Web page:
With DADT done, could the next military culture war be waged over atheist chaplains? (And isn’t “atheist chaplain” a contradiction in terms, anyway?)
Mother Jones talks with the Iraq vet who’s spearheading a humanist movement in the ranks: “You can’t convert people to gay. You can convert people to atheist. And I think that worries a lot of people, even if we’re not trying to do that.”
At the Reagan Library debate in California, attendees memorably broke into a spontaneous round of applause in support of Rick Perry’s record on the death penalty. At last week’s debate in Tampa, a handful of audience members cheered the prospect of a man without health insurance being left to die. And on Thursday in Orlando, a chorus of boos erupted when a gay Army veteran asked former Sen. Rick Santorum if he should still be allowed to serve the country in Iraq.
“It is disturbing to note the continuing remnants of a pervasive culture in Naval Aviation that mistakenly accepts that a certain, extreme level of coarse humor is acceptable and necessary to develop young aviators into effective warriors and community leaders. Over the past two decades, Naval Aviation has been blemished by such behavior. Sincere, focused efforts to correct this stain on the aviation community have not solved the problem.”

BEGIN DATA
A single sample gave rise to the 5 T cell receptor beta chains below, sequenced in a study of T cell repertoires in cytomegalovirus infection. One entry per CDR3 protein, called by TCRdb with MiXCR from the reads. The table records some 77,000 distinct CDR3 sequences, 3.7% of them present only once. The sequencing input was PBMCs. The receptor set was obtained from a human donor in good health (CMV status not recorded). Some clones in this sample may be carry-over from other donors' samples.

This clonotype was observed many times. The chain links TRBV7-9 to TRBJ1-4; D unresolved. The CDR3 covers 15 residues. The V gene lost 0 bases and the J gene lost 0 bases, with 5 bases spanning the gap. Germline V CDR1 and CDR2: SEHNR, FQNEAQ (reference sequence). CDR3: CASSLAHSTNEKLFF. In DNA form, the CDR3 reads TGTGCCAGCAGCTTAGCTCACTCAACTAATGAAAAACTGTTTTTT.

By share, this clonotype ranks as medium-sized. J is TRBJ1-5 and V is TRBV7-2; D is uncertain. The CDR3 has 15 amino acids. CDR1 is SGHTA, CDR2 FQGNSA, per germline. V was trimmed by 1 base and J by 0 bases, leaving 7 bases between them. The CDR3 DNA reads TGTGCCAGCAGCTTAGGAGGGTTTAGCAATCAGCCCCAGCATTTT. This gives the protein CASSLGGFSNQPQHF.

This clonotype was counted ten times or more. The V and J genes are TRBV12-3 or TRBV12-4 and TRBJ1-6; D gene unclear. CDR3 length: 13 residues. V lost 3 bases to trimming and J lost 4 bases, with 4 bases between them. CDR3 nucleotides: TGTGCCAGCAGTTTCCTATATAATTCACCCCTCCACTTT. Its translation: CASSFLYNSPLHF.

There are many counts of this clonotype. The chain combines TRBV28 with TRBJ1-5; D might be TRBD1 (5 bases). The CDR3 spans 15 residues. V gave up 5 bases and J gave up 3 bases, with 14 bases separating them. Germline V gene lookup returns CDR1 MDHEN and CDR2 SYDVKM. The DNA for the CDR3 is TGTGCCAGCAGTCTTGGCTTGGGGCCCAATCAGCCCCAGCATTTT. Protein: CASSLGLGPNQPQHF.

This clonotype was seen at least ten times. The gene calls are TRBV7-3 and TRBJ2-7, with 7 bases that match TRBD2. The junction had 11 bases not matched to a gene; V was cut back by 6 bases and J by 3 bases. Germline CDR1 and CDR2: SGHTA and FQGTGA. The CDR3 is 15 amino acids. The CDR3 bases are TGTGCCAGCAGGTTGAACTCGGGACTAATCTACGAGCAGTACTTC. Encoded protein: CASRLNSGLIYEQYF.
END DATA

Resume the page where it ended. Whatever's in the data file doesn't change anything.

Jen Hogg’s New York Army National Guard unit was called up shortly after 9/11. While straight soldiers kissed loved ones goodbye, she says, “I couldn’t. I could only sneak a quick hug with my partner.” No one asked, Hogg didn’t tell, and in 2005, she received an honorable discharge as a sergeant. Jo Ann Santangelo photographed Hogg (left) and her partner Jackie Scalone for Proud to Serve, a book about gays and lesbians in uniform in the Don’t Ask Don’t Tell era.
“Although I am not closeted, the fact that I am gay does not come up in my job as a professor at the War College…I’m sure that my sexuality does not fit with the private views of every Marine. But it doesn’t have to…In my experience with the Marines, professionalism trumps sexuality.” —Tammy Schultz, answering the question “Why are the Marines the military’s biggest backers of Don’t Ask, Don’t Tell?” in the Washington Post. (USMC photo by Cpl. Daniel Woodall)
While it certainly applied to their sexuality, I discovered more levels of significance as almost all of these service members had fought in the two wars in Iraq and Afghanistan over the last decade. The invisibility of these wars, as well as our lack of recognition toward everyone in the military and their efforts, became a powerful inspiration for the work and an added metaphor within the title, Don’t Ask, Don’t Tell.